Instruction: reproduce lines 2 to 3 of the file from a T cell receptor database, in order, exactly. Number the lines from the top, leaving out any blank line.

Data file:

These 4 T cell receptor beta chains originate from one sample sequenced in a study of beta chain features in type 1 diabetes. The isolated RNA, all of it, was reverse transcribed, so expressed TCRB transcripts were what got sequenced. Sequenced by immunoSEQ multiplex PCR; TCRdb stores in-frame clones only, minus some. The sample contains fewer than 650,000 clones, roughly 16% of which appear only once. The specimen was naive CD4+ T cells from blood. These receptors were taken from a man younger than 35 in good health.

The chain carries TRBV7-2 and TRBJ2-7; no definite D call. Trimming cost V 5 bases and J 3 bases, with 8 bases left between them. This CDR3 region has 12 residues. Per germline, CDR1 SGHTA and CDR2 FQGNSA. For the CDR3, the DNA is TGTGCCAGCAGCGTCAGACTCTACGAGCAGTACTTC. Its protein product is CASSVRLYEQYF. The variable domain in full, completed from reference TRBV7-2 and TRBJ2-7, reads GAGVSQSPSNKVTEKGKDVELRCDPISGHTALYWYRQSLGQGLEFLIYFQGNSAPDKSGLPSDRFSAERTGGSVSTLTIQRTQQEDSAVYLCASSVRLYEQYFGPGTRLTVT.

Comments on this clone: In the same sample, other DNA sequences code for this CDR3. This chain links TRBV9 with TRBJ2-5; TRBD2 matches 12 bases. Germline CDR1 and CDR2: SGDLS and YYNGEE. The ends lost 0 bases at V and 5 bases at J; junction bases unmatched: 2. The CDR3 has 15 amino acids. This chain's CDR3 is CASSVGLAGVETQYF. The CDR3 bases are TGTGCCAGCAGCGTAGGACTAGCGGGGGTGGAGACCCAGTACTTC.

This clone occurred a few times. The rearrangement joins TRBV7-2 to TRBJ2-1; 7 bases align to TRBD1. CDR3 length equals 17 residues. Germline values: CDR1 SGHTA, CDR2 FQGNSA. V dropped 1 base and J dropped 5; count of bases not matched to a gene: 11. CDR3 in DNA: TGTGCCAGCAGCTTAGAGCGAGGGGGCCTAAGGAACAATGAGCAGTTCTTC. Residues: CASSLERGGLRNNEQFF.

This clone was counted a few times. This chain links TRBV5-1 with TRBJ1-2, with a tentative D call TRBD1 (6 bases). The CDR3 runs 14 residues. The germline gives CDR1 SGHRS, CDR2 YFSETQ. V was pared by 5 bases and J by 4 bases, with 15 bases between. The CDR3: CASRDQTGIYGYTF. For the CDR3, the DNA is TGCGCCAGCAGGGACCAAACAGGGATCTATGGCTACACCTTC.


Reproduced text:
The chain carries TRBV7-2 and TRBJ2-7; no definite D call. Trimming cost V 5 bases and J 3 bases, with 8 bases left between them. This CDR3 region has 12 residues. Per germline, CDR1 SGHTA and CDR2 FQGNSA. For the CDR3, the DNA is TGTGCCAGCAGCGTCAGACTCTACGAGCAGTACTTC. Its protein product is CASSVRLYEQYF. The variable domain in full, completed from reference TRBV7-2 and TRBJ2-7, reads GAGVSQSPSNKVTEKGKDVELRCDPISGHTALYWYRQSLGQGLEFLIYFQGNSAPDKSGLPSDRFSAERTGGSVSTLTIQRTQQEDSAVYLCASSVRLYEQYFGPGTRLTVT.

Comments on this clone: In the same sample, other DNA sequences code for this CDR3. This chain links TRBV9 with TRBJ2-5; TRBD2 matches 12 bases. Germline CDR1 and CDR2: SGDLS and YYNGEE. The ends lost 0 bases at V and 5 bases at J; junction bases unmatched: 2. The CDR3 has 15 amino acids. This chain's CDR3 is CASSVGLAGVETQYF. The CDR3 bases are TGTGCCAGCAGCGTAGGACTAGCGGGGGTGGAGACCCAGTACTTC.